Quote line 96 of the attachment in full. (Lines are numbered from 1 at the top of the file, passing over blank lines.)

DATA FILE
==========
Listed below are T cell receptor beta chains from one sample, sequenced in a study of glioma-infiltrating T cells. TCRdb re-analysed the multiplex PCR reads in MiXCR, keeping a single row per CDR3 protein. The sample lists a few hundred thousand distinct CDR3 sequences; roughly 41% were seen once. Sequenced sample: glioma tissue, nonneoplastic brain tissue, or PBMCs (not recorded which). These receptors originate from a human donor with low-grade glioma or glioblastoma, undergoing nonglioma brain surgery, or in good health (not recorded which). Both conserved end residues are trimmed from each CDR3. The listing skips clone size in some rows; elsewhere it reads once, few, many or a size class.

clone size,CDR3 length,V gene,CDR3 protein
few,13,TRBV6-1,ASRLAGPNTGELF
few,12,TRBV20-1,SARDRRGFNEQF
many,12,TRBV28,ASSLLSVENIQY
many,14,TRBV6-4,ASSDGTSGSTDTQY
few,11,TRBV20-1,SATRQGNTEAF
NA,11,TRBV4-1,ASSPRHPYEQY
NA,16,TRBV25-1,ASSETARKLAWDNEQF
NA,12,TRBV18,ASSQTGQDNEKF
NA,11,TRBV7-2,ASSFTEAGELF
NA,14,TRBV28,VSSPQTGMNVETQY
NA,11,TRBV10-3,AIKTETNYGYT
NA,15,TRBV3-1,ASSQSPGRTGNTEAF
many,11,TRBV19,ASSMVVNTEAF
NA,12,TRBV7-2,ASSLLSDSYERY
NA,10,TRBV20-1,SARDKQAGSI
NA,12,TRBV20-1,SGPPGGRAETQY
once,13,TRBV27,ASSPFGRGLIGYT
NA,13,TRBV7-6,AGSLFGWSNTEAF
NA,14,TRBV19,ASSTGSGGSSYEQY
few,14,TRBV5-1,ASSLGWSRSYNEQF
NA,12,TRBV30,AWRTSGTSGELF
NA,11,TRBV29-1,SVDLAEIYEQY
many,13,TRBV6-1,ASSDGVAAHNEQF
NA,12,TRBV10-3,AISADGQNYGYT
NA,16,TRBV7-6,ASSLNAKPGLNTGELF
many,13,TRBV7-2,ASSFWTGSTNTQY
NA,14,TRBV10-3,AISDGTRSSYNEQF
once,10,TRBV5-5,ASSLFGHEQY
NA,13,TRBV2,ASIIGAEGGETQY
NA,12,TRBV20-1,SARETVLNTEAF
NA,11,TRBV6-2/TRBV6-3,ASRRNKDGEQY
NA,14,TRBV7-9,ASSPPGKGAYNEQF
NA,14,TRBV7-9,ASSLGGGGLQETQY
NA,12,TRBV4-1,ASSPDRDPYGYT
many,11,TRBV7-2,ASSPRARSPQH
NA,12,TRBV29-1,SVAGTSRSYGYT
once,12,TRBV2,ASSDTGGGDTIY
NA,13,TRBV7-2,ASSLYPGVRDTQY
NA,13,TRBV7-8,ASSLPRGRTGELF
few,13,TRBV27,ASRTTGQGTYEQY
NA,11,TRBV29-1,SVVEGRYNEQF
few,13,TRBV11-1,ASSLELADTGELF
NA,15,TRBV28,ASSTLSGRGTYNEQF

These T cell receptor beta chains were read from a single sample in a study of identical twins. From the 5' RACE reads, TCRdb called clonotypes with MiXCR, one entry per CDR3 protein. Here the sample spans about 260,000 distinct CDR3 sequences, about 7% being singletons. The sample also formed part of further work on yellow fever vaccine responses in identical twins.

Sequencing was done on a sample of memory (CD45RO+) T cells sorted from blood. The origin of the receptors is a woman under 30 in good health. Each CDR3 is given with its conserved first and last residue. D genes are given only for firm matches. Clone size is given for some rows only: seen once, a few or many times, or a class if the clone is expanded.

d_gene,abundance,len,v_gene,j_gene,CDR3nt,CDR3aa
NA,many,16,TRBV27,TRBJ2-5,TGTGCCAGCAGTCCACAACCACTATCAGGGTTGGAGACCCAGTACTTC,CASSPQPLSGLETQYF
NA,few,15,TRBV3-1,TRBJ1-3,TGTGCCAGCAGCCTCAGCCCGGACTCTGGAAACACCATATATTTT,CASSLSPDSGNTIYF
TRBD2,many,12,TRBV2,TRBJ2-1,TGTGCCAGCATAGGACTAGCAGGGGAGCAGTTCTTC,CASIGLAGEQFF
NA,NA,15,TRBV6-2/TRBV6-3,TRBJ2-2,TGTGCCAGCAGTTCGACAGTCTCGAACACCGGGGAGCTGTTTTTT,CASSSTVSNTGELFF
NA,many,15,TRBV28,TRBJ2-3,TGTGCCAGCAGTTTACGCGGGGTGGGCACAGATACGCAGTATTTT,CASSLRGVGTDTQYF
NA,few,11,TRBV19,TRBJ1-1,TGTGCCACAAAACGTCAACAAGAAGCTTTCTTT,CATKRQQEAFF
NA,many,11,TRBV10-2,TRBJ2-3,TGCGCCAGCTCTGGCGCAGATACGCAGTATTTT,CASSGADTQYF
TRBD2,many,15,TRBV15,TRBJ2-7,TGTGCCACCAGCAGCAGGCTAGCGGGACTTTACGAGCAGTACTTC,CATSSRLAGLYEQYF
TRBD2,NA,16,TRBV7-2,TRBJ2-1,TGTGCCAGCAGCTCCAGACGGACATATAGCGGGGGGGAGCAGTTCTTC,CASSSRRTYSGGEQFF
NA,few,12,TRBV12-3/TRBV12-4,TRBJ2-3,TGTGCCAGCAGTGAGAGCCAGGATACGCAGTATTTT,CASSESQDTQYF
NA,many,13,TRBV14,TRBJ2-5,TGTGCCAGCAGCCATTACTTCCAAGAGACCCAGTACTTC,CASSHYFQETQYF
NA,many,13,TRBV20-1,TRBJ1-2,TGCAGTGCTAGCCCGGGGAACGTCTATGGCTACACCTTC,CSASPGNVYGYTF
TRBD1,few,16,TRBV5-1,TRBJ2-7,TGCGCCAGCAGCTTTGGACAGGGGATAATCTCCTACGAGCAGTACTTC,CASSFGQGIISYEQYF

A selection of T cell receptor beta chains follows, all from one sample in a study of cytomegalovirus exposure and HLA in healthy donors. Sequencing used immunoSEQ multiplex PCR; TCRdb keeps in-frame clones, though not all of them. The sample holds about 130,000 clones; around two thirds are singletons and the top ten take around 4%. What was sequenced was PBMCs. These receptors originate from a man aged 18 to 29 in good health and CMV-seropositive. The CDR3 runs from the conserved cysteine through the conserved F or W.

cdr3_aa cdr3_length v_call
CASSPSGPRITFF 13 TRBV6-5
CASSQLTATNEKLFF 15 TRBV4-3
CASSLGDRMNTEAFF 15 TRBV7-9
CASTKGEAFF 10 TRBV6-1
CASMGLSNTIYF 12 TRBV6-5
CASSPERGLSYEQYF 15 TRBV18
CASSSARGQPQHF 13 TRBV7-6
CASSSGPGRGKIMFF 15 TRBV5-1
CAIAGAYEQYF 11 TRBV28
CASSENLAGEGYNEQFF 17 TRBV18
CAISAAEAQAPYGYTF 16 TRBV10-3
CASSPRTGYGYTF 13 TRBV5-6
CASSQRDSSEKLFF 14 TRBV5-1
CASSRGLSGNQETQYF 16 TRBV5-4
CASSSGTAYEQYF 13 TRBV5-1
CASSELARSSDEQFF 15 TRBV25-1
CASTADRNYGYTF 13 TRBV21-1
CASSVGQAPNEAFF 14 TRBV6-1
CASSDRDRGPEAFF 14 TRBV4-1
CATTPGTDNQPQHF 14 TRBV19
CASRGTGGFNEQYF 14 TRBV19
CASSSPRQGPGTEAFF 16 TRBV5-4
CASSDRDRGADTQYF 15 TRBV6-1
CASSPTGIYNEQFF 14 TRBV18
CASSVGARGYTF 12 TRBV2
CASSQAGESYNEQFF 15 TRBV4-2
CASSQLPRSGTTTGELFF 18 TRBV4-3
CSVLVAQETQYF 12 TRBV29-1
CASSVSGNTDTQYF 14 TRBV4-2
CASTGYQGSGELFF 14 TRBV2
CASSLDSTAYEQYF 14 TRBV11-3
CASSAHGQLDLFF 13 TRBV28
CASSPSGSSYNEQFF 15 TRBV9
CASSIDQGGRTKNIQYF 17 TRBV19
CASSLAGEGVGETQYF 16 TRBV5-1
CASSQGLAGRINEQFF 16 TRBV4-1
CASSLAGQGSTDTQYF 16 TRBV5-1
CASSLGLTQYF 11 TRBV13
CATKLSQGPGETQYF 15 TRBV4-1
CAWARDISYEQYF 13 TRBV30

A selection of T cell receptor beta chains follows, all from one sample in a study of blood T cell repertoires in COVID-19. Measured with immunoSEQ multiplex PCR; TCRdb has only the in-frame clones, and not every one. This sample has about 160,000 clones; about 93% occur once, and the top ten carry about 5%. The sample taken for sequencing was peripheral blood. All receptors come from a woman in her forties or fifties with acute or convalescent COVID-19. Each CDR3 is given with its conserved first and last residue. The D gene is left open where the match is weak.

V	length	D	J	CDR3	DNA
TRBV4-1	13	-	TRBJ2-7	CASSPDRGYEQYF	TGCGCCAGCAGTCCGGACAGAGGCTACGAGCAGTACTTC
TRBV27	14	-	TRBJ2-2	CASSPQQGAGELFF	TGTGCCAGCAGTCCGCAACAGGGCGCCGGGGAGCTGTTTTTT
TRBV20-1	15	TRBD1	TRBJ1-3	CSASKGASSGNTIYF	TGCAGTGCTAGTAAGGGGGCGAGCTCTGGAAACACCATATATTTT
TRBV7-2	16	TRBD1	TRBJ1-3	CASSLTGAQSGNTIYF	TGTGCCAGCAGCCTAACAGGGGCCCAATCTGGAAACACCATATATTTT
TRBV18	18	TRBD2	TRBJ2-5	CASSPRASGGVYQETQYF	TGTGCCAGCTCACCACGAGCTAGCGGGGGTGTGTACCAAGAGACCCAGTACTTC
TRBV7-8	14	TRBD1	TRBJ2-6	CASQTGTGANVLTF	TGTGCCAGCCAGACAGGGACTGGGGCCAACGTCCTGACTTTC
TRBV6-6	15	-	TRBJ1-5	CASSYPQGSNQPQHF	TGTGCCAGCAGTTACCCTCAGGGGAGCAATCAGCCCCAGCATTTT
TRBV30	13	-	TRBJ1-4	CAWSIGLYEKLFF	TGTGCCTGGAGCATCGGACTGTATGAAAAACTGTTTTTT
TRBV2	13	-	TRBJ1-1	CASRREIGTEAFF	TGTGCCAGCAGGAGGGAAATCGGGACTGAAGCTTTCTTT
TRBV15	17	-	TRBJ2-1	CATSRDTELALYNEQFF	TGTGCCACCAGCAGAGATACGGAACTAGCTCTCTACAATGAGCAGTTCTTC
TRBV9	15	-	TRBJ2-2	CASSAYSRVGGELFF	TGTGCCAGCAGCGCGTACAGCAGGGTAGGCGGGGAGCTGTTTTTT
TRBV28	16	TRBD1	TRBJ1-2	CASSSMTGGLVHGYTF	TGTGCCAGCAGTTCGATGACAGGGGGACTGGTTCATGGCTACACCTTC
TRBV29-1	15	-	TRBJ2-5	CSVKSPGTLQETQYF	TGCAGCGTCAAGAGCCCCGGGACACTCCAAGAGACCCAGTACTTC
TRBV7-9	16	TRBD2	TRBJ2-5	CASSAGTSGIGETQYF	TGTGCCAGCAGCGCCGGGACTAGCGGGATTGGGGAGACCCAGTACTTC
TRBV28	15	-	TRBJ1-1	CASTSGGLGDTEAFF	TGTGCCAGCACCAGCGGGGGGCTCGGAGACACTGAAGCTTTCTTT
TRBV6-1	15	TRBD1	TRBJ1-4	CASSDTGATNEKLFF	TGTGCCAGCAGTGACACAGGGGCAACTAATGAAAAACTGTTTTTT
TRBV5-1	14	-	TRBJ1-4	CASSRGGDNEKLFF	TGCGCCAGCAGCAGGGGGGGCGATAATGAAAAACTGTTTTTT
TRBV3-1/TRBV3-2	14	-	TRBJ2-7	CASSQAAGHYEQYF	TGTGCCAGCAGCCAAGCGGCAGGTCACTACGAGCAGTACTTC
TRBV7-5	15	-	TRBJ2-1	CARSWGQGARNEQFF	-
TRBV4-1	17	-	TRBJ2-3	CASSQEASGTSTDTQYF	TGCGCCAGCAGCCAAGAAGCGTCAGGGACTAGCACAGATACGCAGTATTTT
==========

CASSPSGSSYNEQFF 15 TRBV9